social movements

Starting a discussion about self-archiving political movements and the international left

I have been in discussions with various people over the last few months about how movements ‘remember’ themselves and how they engage with their ephemeral history. I am interested in how these movements have often self-archived their materials and what they have done with these materials – are they open to researchers and people interested interested in the history of these movements? Some organisations and movements (as well as certain individuals) have donated their historical papers to various university archives or museums. These are valuable to researchers, but still privilege those who can gain access – usually academics and independent researchers who can afford to do archival research on site.

However some organisations and enterprising researchers are overcoming these obstacles by scanning and digitising the materials of the various progressive and left-wing movements across the Anglophone world. Sites such as the Marxist Internet Archive have been scanning many American, Canadian, British, Irish and Australian documents from the international communist movement, including various Trotskyist and anti-revisionist groups. A number of institutions across the globe have followed, such as the University of Wollongong’s Communist Party of Australia journals, the collection of South African radical material digitised by DISA, the Anti-Apartheid Movement collection at Oxford University, and the Amiel and Melburn Trust collection of British new left journals and the CPGB’s Marxism Today. As well as these institutional initiatives, others are digitising their historical documents at the grassroots level. This can be seen with the Red Mole Rising website, which is archiving online the materials of the International Marxist Group, the Irish Left Archive, the Red Action archive and the Anti-Fascist Archive, amongst others.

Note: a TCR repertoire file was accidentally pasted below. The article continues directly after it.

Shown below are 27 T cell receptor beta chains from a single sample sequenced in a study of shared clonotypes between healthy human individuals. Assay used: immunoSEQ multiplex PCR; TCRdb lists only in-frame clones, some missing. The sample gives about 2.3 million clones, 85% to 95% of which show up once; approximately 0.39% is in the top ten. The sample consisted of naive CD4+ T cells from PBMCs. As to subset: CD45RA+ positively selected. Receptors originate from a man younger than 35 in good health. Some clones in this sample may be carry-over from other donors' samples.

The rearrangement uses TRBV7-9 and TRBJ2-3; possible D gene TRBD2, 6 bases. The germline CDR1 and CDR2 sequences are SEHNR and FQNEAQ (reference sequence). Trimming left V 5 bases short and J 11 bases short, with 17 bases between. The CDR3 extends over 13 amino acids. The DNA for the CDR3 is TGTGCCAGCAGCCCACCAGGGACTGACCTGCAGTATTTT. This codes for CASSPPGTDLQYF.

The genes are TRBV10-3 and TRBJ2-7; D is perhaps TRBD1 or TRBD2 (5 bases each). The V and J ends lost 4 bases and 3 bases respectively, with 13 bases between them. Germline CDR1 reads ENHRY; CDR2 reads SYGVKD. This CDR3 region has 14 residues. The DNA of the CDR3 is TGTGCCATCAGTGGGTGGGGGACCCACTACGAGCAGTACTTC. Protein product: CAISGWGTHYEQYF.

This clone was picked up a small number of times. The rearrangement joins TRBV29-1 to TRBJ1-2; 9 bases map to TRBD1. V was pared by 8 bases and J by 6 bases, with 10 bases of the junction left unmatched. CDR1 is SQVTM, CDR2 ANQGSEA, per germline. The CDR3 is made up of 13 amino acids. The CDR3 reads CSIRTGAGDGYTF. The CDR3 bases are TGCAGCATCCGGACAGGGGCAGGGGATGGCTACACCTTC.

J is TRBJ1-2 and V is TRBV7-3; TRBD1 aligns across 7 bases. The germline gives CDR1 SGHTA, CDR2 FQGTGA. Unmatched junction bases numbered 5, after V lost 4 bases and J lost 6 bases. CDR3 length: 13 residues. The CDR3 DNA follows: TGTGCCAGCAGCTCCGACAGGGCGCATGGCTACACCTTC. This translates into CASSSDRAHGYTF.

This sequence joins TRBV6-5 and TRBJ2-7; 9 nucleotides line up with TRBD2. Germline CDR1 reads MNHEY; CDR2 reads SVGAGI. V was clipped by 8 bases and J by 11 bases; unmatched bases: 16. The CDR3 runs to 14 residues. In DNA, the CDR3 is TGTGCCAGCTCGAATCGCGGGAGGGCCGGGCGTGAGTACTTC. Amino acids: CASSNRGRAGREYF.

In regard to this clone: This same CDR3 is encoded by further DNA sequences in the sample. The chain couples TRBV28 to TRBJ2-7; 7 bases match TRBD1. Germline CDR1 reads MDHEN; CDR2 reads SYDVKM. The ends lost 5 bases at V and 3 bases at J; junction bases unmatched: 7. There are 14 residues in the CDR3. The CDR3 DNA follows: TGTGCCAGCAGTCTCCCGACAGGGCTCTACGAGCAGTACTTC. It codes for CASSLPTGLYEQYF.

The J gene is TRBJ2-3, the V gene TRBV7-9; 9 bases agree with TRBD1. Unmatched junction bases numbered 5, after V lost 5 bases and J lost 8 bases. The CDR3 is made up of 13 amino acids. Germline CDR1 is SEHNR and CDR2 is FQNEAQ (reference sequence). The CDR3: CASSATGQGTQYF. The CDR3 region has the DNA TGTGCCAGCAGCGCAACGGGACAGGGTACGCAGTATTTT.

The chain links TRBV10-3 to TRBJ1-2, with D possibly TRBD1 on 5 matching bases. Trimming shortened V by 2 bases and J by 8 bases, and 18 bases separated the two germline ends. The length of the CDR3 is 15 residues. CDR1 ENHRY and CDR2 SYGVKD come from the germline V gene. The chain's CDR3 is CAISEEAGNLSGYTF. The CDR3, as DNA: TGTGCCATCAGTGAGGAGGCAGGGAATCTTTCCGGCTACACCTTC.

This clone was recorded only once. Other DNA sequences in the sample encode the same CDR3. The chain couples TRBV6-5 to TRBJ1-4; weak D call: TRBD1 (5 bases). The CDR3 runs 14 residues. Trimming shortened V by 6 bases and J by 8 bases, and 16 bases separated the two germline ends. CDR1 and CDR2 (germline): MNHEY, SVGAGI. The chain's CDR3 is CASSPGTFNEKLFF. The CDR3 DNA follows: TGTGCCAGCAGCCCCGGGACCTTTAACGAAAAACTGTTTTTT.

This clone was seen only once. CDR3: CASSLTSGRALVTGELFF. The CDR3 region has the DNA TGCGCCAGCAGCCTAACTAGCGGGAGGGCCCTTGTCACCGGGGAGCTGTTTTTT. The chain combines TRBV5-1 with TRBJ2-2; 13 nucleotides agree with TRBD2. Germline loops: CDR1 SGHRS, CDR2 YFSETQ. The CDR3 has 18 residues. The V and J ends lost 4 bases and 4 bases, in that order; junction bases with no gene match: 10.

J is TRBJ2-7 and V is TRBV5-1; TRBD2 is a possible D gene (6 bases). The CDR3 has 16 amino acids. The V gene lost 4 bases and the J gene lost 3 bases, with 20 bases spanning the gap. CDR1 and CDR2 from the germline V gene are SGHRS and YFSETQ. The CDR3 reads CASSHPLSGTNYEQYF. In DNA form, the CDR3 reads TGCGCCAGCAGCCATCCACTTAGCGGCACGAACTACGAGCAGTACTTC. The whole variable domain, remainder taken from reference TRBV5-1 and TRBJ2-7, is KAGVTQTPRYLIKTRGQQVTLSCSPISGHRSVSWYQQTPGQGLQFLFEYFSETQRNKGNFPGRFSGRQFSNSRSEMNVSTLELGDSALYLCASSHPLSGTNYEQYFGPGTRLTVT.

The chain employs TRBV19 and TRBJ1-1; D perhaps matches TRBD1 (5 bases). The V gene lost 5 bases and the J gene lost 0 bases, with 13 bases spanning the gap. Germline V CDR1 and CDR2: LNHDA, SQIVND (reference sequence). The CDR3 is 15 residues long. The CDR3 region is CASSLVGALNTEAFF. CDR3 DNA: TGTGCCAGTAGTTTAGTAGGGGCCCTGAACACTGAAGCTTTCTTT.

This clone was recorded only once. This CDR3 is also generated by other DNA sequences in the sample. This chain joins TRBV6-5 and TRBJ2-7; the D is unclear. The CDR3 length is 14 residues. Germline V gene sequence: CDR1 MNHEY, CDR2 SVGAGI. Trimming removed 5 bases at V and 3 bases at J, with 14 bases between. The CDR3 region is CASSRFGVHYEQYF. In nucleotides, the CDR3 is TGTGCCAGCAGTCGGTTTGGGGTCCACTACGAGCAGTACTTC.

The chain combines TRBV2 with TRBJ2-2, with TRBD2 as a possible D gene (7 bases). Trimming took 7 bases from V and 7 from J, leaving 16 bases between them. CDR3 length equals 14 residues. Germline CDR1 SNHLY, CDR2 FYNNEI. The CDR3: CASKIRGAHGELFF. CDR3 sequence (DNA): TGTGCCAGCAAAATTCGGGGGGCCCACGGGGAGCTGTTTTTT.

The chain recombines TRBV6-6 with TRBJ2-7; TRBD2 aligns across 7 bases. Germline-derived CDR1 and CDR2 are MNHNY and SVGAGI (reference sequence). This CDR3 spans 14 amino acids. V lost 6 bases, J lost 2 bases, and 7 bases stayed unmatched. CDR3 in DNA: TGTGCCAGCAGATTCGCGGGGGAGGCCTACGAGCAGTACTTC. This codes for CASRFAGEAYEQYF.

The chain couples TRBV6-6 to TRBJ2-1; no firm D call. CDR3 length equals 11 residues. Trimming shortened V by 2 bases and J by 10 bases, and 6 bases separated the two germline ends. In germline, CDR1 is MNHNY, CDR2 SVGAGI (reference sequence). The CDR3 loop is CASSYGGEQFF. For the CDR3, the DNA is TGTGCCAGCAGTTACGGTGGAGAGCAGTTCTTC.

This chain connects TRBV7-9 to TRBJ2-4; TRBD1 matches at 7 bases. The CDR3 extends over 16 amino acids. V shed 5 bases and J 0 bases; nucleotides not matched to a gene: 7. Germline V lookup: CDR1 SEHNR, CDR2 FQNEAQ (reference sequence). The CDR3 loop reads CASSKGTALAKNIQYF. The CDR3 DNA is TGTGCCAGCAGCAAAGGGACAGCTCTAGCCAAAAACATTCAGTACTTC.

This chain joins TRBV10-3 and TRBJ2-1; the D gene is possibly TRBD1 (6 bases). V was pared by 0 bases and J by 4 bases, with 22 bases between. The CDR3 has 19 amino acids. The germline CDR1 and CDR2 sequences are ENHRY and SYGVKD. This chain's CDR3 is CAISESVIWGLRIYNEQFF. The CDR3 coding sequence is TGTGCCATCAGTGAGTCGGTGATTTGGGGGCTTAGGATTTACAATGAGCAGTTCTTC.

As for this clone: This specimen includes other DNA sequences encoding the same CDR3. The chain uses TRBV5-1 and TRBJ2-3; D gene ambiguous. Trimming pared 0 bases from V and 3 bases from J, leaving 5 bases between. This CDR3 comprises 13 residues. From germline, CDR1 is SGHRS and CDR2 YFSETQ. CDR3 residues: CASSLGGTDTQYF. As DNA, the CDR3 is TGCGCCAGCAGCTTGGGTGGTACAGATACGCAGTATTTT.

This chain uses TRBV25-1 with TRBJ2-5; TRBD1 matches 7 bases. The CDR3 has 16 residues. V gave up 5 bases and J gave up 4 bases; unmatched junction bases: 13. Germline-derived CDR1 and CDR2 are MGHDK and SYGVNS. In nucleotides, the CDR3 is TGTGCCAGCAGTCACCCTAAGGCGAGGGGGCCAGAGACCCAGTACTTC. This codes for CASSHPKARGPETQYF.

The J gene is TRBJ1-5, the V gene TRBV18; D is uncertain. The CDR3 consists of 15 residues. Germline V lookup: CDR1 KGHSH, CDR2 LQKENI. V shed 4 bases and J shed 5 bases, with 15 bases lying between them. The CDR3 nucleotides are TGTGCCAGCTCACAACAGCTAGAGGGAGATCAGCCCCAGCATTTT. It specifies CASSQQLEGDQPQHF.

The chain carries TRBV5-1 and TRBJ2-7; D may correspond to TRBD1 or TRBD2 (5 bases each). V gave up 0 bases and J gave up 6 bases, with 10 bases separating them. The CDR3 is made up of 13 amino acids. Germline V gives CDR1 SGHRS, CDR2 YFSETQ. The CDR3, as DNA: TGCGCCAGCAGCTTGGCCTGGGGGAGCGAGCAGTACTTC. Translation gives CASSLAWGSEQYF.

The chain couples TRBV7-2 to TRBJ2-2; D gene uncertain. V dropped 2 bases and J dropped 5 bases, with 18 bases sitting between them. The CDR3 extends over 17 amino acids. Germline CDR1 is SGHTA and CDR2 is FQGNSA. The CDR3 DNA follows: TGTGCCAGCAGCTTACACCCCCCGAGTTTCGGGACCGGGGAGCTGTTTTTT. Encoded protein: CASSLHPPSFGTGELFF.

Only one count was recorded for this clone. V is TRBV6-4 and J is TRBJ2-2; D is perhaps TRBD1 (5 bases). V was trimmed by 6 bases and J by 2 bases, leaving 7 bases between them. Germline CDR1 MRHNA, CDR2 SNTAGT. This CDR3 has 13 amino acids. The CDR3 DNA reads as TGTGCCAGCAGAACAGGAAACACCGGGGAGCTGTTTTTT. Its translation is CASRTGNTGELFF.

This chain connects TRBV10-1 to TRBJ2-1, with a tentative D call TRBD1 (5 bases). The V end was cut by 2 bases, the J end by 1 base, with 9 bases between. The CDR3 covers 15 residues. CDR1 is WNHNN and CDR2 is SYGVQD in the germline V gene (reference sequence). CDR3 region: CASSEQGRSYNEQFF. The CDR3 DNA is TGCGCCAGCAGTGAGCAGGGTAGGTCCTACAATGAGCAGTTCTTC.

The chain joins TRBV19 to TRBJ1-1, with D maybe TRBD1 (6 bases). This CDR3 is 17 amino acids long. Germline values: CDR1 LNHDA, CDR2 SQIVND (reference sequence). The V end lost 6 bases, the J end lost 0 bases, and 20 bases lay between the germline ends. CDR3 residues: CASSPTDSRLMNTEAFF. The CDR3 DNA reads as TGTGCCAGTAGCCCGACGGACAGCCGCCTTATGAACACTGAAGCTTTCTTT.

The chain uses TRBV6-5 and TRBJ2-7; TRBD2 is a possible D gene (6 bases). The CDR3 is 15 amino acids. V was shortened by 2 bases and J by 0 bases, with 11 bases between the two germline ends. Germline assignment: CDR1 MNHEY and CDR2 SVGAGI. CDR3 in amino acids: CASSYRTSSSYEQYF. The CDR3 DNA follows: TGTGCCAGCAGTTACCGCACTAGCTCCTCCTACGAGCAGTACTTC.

The wonderful thing about these online archives is that they are democratising the research of these movements. Anyone with a computer and an internet connection can now access these documents, without incurring the costs of doing archival research. This is particularly helpful for those conducting research internationally. The downside is that these initiatives are often costly in terms of equipment and labour, with individuals having to volunteer a lot of their time and effort to provide these resources for others. Also by relying on the efforts of individuals with access to certain collections, there are significant gaps in what is available online. For example, I would like to see more stuff from Militant and the Workers Revolutionary Party made available.

It is exciting to be conducting research in this era of increased digitsation, but there are limits to what we can access at the moment. More people need to get involved – either providing original documents, or offering their services in the scanning process, or by helping out with the costs of hosting the websites (particularly as Scribd and Dropbox are increasingly used to hold these large file depositories).

At the same time, many original activist documents are languishing in people’s attics, basements, garages and other storage areas. These need to be located and preserved. If you have a collection of left-wing ephemera stored away somewhere, do try to find it and think about donating (or selling or at least, lending) it to people who can digitise it and preserve this (often obscured) history.

I hope this starts a discussion about how historians and activists can work together to help ensure that the documentary history of the international left is not overlooked.

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